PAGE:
Evgeny Boratynsky and the Russian Golden Age

Evgeny Boratynsky and the Russian Golden Age

Unstudied Words That Wove and Wavered

By Anatoly Liberman

Anthem Series on Russian, East European and Eurasian Studies

Evgeny Boratynsky and the Russian Golden Age is the first metrical and rhymed translation of nearly all the lyrics by Evgeny Boratynsky (1800–1844), one of the greatest poets of the Golden Age of Russian poetry. A long introduction and a detailed commentary, which includes multiple poems by Pushkin and many of Boratynsky's contemporaries, provide a unique background for appreciating the poet’s achievements.

PDF, 330 Pages

ISBN:9781785271373

March 2020

£25.00, $40.00

EPUB, 330 Pages

ISBN:9781785271380

March 2020

£25.00, $40.00

  • About This Book
  • Reviews
  • Author Information
  • Series
  • Table of Contents
  • Links
  • Podcasts

About This Book

Evgeny Boratynsky and the Russian Golden Age is the first metrical and rhymed translation of nearly all the lyrics by Evgeny Boratynsky (1800–1844), one of the greatest poets of the Golden Age of Russian poetry. Also included is the translation of two narrative poems (Banqueting and Eda) and the most characteristic passages from The Gypsy and The Ball. Each work is followed by a full annotation, in which, in addition to the background necessary for the understanding of the work, one finds an analysis of its form. In many cases, the poems on similar themes by Pushkin, Lermontov, Tyutchev, Yazykov and some later poets are included. In its entirety, the commentary provides a glimpse into Boratynsky’s literary epoch, his ties with his environment (Russian, French and German) and the influence he exercised on later poets. A special feature of Evgeny Boratynsky and the Russian Golden Age is the translator’s strict adherence to the form of the original. In all cases, Anatoly Liberman attempts to reproduce not only the rhyming and the metrical scheme of the poems but also the sound effects and some of the special features of Boratynsky’s vocabulary, while remaining as close to the poet’s wording as possible. A long introduction provides the expected biographical information and acquaints the reader with the poetic climate of the Golden Age and with the history of translating Boratynsky into English.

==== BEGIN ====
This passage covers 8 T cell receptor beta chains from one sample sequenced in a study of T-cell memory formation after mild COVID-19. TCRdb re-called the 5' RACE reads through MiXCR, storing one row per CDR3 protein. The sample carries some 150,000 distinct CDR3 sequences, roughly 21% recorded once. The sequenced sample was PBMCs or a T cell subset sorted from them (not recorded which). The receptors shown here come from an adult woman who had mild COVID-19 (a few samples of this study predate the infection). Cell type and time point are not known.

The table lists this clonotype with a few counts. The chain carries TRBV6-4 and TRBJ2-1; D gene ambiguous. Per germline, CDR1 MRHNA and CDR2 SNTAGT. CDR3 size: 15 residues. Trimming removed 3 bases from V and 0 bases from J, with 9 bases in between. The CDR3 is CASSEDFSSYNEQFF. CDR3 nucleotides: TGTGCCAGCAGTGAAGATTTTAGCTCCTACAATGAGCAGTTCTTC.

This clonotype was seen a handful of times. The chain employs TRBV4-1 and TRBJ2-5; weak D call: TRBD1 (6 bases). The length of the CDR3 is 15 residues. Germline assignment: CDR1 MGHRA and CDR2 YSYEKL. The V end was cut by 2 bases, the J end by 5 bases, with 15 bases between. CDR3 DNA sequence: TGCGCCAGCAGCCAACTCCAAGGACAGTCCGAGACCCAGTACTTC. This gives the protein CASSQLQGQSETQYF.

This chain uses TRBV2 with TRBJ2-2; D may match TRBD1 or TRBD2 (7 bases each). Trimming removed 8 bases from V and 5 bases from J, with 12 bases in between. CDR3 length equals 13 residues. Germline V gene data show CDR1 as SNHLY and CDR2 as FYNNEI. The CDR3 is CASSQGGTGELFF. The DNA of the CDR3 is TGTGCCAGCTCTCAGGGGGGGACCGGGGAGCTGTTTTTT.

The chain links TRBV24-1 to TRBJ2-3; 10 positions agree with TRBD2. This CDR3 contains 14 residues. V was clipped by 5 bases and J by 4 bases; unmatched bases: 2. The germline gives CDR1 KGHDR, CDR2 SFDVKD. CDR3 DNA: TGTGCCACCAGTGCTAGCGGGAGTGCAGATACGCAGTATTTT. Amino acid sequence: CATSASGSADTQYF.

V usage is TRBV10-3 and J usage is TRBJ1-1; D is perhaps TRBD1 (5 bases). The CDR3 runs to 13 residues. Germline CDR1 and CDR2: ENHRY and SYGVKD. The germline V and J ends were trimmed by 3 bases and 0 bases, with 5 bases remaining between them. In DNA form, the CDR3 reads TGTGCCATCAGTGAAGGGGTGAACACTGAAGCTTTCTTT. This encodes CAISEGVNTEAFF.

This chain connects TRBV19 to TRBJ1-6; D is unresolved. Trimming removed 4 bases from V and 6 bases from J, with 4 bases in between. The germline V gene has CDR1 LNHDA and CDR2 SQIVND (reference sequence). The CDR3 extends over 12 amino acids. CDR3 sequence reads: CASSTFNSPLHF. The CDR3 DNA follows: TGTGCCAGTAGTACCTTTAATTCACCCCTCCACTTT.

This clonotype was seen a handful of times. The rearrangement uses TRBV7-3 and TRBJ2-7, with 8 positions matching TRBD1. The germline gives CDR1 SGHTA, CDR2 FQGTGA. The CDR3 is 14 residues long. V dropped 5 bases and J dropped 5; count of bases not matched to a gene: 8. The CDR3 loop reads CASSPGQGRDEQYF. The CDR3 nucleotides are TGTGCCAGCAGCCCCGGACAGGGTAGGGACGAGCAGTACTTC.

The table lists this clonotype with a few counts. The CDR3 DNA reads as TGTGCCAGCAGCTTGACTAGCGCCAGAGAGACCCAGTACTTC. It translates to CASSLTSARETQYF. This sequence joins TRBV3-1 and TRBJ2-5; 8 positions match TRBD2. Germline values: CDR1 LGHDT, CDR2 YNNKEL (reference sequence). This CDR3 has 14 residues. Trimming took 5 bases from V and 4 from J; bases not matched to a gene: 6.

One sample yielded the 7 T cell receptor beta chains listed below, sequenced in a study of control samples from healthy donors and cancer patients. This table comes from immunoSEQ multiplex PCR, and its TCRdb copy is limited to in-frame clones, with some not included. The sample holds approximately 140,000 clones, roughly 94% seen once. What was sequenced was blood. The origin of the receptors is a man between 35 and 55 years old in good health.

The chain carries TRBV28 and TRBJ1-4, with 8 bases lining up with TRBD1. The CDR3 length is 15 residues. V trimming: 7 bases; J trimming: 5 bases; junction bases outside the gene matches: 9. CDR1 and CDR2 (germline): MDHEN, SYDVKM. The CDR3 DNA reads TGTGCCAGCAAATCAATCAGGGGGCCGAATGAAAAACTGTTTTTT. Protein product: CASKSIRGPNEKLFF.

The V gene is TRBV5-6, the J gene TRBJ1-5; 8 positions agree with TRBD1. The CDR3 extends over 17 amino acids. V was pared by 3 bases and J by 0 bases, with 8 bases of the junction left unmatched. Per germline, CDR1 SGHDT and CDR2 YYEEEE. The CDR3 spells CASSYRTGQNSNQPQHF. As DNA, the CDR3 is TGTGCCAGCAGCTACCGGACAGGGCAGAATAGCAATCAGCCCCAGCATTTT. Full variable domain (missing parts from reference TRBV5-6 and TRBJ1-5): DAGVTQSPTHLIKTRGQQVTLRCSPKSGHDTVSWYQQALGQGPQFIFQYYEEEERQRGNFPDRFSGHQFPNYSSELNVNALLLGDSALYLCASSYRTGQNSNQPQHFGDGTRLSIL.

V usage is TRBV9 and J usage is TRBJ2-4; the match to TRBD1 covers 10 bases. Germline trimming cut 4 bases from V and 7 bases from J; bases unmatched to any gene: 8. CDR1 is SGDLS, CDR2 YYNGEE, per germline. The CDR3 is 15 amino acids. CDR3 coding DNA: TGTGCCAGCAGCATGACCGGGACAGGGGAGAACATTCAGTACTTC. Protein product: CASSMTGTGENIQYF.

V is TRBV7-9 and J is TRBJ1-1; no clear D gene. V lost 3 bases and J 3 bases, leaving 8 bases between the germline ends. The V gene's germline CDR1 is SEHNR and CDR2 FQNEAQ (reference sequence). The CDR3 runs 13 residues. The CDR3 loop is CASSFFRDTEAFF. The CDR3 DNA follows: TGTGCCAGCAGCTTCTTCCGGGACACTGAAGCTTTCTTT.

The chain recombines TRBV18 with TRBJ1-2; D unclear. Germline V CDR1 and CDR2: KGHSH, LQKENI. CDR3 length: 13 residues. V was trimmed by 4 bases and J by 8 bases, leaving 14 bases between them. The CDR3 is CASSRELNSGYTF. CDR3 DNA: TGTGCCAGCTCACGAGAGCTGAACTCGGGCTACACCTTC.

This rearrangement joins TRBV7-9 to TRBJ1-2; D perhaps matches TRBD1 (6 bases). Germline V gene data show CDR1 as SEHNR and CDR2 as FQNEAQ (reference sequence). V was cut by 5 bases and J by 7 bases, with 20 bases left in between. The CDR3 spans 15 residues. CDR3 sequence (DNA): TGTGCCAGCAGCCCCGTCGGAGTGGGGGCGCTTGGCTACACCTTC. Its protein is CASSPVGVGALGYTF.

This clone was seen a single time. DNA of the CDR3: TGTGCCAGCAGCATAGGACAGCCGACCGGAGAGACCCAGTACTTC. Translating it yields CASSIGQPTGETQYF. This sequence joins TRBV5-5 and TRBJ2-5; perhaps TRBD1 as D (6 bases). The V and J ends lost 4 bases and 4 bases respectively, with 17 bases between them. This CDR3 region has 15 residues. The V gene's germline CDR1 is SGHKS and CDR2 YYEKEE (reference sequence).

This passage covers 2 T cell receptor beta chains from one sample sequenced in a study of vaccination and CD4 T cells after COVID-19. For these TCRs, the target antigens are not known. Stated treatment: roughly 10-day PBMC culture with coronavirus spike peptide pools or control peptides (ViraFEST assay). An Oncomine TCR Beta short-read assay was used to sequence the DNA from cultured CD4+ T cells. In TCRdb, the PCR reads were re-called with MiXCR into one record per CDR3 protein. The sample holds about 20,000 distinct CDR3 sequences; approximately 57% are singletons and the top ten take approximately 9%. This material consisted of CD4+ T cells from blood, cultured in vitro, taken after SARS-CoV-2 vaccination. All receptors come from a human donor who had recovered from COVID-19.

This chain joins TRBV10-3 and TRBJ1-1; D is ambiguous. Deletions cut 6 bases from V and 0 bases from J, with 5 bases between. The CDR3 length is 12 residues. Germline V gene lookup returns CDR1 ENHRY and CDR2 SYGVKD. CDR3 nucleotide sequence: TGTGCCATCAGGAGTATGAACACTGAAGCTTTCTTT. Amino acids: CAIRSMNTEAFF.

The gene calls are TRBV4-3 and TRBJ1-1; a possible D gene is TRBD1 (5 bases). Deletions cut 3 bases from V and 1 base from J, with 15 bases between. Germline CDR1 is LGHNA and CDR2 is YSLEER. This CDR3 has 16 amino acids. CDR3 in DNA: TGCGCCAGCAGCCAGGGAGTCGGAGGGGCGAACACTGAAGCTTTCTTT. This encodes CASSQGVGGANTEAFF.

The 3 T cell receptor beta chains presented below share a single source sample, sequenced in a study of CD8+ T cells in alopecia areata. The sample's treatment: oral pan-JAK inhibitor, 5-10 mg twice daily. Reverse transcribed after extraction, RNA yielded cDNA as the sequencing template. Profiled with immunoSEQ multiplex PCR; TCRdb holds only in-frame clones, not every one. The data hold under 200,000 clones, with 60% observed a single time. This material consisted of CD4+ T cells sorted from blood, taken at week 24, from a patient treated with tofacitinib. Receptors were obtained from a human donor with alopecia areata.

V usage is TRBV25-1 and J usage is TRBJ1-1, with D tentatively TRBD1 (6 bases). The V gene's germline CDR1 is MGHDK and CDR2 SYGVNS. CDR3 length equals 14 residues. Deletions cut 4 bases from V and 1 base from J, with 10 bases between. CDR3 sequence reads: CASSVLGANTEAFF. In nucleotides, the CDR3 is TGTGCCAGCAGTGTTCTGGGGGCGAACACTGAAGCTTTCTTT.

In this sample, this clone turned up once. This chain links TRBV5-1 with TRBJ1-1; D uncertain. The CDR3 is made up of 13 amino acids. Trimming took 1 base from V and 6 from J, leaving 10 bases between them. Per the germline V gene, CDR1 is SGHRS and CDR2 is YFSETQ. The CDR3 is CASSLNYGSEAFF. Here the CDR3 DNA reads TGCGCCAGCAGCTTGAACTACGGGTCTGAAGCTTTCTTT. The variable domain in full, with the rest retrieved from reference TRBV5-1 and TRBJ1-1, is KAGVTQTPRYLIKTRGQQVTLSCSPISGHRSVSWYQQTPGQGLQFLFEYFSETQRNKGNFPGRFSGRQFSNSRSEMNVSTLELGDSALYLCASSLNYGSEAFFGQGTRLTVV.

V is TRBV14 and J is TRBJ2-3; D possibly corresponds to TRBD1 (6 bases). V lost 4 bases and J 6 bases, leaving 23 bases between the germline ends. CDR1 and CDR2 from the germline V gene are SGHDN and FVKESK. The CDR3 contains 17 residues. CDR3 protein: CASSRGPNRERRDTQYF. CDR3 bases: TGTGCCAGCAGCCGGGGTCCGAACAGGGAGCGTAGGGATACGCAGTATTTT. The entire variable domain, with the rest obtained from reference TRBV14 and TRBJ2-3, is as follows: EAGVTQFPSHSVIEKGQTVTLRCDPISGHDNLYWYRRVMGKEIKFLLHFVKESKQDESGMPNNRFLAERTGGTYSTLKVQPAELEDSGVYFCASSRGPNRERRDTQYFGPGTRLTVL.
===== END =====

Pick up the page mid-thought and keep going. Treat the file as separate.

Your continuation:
Reviews

Professor Liberman is a wide-ranging scholar and an experienced translator both from Russian into English (with volumes of Lermontov’s and Fyodor Tyutchev’s poetical works and selections from the works of folklorist Vladimir Propp) and from English into Russian (the complete sonnets of Shakespeare). He has clearly taken time with these poems and thought a great deal about them: many feel polished, well-rubbed, warm from the hand of the translator. Readers may be confident that he approached each of the verses with care and subtlety, deploying a rich and varied vocabulary to do them justice. — “Unchangeably Appealing”: On Anatoly Liberman’s “Evgeny Boratynsky and the Russian Golden Age”, by Sibelan Forrester, Los Angeles Review of Books, https://lareviewofbooks.org/article/unchangeably-appealing-on-anatoly-libermans-evgeny-boratynsky-and-the-russian-golden-age/, accessed 23 November 2020."

Author Information

Anatoly Liberman is professor of Germanic philology at the University of Minnesota, USA. He has published over 650 works, including 15 books, of which he is the author or editor.

Series

Anthem Series on Russian, East European and Eurasian Studies

Table of Contents

Acknowledgements and a Few Editorial Remarks; 1. Introduction; 2. Poems; Part One, 3. Embarrassed to Be Merry; Part Two, 4. My Gift Is Faint; Part Three, 5. Poetry’s Mysterious Grief; 6. Commentary; Titles and the First Lines in English Transliteration; The First Lines in Russian; The Principal Themes and Motifs of Boratynsky’s Poetry; Name Index; Subject Index.

Links

No Podcasts for this title.

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